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Toronto Maple Leafs signed Ilya Mikheyev (2 Years / $1,645,000 AAV)

Was this a good signing?
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20 oct à 23 h 58
#26
Hugh Hefner of CF
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For 2 years this seems fine, I was hoping for a bit lower AAV but not the end of the world.
21 oct à 8 h 48
#27
Go Avs Go
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Think he took less money, so Thorton could be a leaf? -jk-
OldNYIfan a aimé ceci.
21 oct à 10 h 06
#28
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Quoting: A_Habs_fan
And people thought he wasn’t getting more than 1.5. Great deal for a guy on a 40 point pace


It's for a 2 year deal. The less than 1.5 was for a 1 year deal
OldNYIfan a aimé ceci.
21 oct à 10 h 37
#29
Go Jets Go
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cool
21 oct à 11 h 15
#30
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leafs wanted to pay him 1 mil per for 2 years.
He wanted 2.4 for 1 year.

Looks like they basically met in the middle on the cash.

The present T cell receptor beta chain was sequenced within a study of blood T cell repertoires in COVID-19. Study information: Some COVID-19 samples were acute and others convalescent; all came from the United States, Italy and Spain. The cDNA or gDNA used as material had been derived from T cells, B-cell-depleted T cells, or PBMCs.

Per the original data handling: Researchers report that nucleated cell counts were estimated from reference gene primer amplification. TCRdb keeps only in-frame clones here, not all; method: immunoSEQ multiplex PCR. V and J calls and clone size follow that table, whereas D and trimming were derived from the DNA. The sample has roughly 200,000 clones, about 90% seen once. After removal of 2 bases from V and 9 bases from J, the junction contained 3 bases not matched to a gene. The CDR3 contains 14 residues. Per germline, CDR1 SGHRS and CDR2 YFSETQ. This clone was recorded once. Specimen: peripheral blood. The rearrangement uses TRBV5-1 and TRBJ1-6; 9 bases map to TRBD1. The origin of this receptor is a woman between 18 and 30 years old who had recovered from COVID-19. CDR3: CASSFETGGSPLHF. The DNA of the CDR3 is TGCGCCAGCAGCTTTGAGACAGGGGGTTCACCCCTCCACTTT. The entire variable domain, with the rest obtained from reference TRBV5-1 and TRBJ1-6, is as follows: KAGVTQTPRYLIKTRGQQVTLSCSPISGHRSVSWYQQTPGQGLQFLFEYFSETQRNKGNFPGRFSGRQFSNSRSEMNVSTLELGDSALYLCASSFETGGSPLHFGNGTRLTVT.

I don't know what I think of the term. It depends on the league does the dates going forward. Total mess that is.
a 1 year deal should have left him a RFA, but 2 years runs him straight into UFA now. I don't know if that's good for TOR or the player at this point.
21 oct à 11 h 22
#31
best poster
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Quoting: pharrow
leafs wanted to pay him 1 mil per for 2 years.
He wanted 2.4 for 1 year.

Looks like they basically met in the middle on the cash.
I don't know what I think of the term. It depends on the league does the dates going forward. Total mess that is.
a 1 year deal should have left him a RFA, but 2 years runs him straight into UFA now. I don't know if that's good for TOR or the player at this point.


One year was UFA too. He'll be 27 next season.